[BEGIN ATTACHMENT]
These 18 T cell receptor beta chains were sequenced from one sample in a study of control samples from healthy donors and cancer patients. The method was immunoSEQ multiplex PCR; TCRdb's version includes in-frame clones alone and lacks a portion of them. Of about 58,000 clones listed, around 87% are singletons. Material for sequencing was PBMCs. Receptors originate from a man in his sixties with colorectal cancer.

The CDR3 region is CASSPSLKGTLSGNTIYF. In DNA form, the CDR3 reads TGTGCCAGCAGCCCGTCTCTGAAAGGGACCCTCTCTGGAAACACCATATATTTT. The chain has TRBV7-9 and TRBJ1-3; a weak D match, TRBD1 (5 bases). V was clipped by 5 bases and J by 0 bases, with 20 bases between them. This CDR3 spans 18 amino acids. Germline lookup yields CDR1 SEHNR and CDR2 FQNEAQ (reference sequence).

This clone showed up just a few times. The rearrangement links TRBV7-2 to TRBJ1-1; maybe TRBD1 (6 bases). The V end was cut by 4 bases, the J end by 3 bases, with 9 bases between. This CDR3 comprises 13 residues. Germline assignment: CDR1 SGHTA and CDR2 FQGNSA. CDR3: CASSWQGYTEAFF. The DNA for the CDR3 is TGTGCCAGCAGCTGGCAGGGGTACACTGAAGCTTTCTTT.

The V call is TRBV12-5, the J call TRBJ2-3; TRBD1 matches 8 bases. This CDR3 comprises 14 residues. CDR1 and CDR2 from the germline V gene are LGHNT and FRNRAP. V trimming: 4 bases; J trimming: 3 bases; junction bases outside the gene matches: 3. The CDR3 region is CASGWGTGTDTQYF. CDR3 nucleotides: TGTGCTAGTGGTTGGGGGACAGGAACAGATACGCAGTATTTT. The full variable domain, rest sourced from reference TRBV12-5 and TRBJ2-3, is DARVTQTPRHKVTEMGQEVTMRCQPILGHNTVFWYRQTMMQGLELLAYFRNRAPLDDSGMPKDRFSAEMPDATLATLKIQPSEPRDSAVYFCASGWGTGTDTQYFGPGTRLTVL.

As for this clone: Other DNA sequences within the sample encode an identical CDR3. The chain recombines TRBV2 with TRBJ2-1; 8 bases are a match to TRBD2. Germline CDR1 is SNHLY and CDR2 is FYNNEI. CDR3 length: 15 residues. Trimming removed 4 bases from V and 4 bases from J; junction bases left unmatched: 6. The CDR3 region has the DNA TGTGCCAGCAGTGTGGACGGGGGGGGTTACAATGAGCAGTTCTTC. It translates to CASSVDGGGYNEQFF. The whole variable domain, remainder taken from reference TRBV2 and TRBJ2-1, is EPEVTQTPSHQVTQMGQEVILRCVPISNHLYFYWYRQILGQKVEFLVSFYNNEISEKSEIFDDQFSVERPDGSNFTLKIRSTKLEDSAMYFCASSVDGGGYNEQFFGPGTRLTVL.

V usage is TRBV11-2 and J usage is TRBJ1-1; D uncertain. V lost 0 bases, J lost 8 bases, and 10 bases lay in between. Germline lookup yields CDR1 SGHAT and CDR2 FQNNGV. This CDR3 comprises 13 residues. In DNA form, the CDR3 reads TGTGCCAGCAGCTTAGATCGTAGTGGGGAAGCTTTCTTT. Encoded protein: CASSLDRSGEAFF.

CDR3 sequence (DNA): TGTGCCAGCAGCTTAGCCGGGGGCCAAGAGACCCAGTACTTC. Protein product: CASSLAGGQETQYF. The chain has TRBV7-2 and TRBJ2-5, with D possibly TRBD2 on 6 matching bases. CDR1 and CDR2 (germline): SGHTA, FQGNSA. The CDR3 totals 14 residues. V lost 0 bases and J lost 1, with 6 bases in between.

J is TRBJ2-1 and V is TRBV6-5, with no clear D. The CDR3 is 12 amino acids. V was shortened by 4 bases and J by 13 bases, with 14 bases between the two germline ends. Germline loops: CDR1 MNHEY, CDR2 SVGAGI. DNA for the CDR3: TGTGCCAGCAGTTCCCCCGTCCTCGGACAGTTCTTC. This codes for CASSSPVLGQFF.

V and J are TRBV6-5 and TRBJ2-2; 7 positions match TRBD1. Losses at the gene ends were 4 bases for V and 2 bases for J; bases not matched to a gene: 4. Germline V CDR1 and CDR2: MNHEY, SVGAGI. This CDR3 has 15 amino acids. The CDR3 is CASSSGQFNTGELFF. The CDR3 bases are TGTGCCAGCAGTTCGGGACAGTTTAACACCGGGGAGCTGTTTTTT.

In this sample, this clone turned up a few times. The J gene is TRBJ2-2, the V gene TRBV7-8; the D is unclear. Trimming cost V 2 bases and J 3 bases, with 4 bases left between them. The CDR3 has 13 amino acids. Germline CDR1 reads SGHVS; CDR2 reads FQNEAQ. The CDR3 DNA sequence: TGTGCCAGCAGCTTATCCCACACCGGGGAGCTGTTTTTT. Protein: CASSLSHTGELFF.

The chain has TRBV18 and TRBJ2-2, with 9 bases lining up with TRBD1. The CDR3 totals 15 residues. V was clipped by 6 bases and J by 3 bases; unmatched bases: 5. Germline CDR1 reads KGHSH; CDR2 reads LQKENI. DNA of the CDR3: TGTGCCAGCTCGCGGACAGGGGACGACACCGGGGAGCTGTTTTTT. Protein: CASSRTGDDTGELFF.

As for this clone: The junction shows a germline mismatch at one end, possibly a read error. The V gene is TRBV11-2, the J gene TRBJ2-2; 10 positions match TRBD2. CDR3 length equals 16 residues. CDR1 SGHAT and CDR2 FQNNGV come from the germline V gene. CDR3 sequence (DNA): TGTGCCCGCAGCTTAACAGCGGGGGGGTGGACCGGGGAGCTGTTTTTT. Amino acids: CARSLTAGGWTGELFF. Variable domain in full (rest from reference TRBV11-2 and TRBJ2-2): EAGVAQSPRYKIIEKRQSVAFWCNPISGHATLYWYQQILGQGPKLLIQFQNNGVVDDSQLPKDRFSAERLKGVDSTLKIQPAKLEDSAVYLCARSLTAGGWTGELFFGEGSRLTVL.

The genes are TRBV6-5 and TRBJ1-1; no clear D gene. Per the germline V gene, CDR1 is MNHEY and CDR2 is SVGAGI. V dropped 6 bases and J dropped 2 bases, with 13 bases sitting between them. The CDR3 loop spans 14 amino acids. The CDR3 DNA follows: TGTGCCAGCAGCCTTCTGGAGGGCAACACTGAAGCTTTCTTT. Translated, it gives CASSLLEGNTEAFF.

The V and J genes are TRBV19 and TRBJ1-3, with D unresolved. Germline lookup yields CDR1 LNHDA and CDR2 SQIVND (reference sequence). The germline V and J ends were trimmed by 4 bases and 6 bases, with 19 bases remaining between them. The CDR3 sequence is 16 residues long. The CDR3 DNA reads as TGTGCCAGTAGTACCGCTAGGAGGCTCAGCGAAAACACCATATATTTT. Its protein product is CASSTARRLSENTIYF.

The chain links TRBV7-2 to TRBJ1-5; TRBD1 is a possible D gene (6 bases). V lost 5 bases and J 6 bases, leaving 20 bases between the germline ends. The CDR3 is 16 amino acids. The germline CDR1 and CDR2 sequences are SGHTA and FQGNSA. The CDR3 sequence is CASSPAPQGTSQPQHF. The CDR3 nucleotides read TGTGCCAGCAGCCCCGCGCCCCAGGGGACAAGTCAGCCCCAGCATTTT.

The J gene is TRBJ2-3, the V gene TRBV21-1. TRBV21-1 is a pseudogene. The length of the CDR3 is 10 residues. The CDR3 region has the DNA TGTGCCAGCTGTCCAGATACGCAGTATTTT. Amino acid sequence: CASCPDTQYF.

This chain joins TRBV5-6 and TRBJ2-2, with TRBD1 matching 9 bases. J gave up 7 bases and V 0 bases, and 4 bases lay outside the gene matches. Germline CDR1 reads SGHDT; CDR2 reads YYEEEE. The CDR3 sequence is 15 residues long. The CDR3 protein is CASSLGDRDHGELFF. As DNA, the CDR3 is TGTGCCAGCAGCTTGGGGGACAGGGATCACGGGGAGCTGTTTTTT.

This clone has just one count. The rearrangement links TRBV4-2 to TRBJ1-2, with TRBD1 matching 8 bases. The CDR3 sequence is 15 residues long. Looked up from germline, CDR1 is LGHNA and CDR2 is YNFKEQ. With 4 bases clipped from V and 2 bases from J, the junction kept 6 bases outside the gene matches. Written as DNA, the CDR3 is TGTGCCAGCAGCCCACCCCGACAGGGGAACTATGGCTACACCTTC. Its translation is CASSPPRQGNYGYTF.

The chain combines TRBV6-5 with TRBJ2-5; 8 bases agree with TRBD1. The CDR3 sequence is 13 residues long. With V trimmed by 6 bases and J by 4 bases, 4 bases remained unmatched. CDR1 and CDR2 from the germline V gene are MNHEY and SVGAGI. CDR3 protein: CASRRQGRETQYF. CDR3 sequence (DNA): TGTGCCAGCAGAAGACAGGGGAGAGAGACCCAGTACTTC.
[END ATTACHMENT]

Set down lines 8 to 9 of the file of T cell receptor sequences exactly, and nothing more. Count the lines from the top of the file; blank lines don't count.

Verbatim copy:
J is TRBJ2-1 and V is TRBV6-5, with no clear D. The CDR3 is 12 amino acids. V was shortened by 4 bases and J by 13 bases, with 14 bases between the two germline ends. Germline loops: CDR1 MNHEY, CDR2 SVGAGI. DNA for the CDR3: TGTGCCAGCAGTTCCCCCGTCCTCGGACAGTTCTTC. This codes for CASSSPVLGQFF.

V and J are TRBV6-5 and TRBJ2-2; 7 positions match TRBD1. Losses at the gene ends were 4 bases for V and 2 bases for J; bases not matched to a gene: 4. Germline V CDR1 and CDR2: MNHEY, SVGAGI. This CDR3 has 15 amino acids. The CDR3 is CASSSGQFNTGELFF. The CDR3 bases are TGTGCCAGCAGTTCGGGACAGTTTAACACCGGGGAGCTGTTTTTT.